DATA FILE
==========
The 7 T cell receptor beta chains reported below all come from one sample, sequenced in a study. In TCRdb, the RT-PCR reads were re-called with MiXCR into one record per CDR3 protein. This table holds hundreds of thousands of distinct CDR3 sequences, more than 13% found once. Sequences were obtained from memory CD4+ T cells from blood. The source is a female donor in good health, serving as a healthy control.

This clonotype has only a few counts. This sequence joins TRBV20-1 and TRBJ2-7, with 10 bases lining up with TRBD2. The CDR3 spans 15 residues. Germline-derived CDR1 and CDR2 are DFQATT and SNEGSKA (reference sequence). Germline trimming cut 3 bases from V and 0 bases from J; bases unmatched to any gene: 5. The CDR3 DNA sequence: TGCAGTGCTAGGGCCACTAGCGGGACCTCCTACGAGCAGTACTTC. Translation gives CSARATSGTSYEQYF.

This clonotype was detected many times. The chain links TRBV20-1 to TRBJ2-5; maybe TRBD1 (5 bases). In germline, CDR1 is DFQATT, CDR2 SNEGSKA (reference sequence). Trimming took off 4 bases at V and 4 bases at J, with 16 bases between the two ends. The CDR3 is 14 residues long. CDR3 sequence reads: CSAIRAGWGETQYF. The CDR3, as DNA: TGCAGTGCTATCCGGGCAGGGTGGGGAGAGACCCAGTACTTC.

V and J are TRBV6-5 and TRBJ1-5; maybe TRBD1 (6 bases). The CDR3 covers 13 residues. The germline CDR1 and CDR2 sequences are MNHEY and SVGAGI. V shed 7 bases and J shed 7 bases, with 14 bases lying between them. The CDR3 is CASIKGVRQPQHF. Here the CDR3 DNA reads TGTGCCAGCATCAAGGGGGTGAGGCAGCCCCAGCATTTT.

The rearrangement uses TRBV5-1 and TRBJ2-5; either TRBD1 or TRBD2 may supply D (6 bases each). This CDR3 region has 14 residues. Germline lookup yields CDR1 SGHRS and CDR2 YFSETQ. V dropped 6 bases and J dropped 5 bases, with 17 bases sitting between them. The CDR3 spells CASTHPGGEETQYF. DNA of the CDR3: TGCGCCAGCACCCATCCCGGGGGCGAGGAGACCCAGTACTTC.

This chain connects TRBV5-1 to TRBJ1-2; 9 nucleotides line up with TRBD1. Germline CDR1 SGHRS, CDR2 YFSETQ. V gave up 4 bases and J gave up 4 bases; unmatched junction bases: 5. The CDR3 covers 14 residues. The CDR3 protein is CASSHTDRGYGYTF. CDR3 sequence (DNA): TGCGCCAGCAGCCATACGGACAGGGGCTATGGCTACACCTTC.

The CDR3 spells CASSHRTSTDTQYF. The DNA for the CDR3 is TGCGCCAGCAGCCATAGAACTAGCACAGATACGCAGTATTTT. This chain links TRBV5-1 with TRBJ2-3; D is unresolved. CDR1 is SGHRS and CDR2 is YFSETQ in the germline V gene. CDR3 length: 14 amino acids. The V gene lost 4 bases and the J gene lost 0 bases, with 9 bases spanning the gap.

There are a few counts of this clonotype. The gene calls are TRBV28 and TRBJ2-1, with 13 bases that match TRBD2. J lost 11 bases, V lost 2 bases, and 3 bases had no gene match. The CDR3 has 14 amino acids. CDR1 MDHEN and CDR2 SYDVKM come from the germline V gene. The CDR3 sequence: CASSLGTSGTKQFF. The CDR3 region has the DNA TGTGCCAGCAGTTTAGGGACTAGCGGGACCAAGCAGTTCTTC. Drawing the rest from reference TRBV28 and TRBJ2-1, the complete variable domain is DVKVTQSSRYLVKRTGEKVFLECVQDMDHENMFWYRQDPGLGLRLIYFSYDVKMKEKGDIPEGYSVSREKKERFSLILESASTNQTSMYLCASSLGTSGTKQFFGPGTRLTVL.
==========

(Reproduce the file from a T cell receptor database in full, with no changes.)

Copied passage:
The 7 T cell receptor beta chains reported below all come from one sample, sequenced in a study. In TCRdb, the RT-PCR reads were re-called with MiXCR into one record per CDR3 protein. This table holds hundreds of thousands of distinct CDR3 sequences, more than 13% found once. Sequences were obtained from memory CD4+ T cells from blood. The source is a female donor in good health, serving as a healthy control.

This clonotype has only a few counts. This sequence joins TRBV20-1 and TRBJ2-7, with 10 bases lining up with TRBD2. The CDR3 spans 15 residues. Germline-derived CDR1 and CDR2 are DFQATT and SNEGSKA (reference sequence). Germline trimming cut 3 bases from V and 0 bases from J; bases unmatched to any gene: 5. The CDR3 DNA sequence: TGCAGTGCTAGGGCCACTAGCGGGACCTCCTACGAGCAGTACTTC. Translation gives CSARATSGTSYEQYF.

This clonotype was detected many times. The chain links TRBV20-1 to TRBJ2-5; maybe TRBD1 (5 bases). In germline, CDR1 is DFQATT, CDR2 SNEGSKA (reference sequence). Trimming took off 4 bases at V and 4 bases at J, with 16 bases between the two ends. The CDR3 is 14 residues long. CDR3 sequence reads: CSAIRAGWGETQYF. The CDR3, as DNA: TGCAGTGCTATCCGGGCAGGGTGGGGAGAGACCCAGTACTTC.

V and J are TRBV6-5 and TRBJ1-5; maybe TRBD1 (6 bases). The CDR3 covers 13 residues. The germline CDR1 and CDR2 sequences are MNHEY and SVGAGI. V shed 7 bases and J shed 7 bases, with 14 bases lying between them. The CDR3 is CASIKGVRQPQHF. Here the CDR3 DNA reads TGTGCCAGCATCAAGGGGGTGAGGCAGCCCCAGCATTTT.

The rearrangement uses TRBV5-1 and TRBJ2-5; either TRBD1 or TRBD2 may supply D (6 bases each). This CDR3 region has 14 residues. Germline lookup yields CDR1 SGHRS and CDR2 YFSETQ. V dropped 6 bases and J dropped 5 bases, with 17 bases sitting between them. The CDR3 spells CASTHPGGEETQYF. DNA of the CDR3: TGCGCCAGCACCCATCCCGGGGGCGAGGAGACCCAGTACTTC.

This chain connects TRBV5-1 to TRBJ1-2; 9 nucleotides line up with TRBD1. Germline CDR1 SGHRS, CDR2 YFSETQ. V gave up 4 bases and J gave up 4 bases; unmatched junction bases: 5. The CDR3 covers 14 residues. The CDR3 protein is CASSHTDRGYGYTF. CDR3 sequence (DNA): TGCGCCAGCAGCCATACGGACAGGGGCTATGGCTACACCTTC.

The CDR3 spells CASSHRTSTDTQYF. The DNA for the CDR3 is TGCGCCAGCAGCCATAGAACTAGCACAGATACGCAGTATTTT. This chain links TRBV5-1 with TRBJ2-3; D is unresolved. CDR1 is SGHRS and CDR2 is YFSETQ in the germline V gene. CDR3 length: 14 amino acids. The V gene lost 4 bases and the J gene lost 0 bases, with 9 bases spanning the gap.

There are a few counts of this clonotype. The gene calls are TRBV28 and TRBJ2-1, with 13 bases that match TRBD2. J lost 11 bases, V lost 2 bases, and 3 bases had no gene match. The CDR3 has 14 amino acids. CDR1 MDHEN and CDR2 SYDVKM come from the germline V gene. The CDR3 sequence: CASSLGTSGTKQFF. The CDR3 region has the DNA TGTGCCAGCAGTTTAGGGACTAGCGGGACCAAGCAGTTCTTC. Drawing the rest from reference TRBV28 and TRBJ2-1, the complete variable domain is DVKVTQSSRYLVKRTGEKVFLECVQDMDHENMFWYRQDPGLGLRLIYFSYDVKMKEKGDIPEGYSVSREKKERFSLILESASTNQTSMYLCASSLGTSGTKQFFGPGTRLTVL.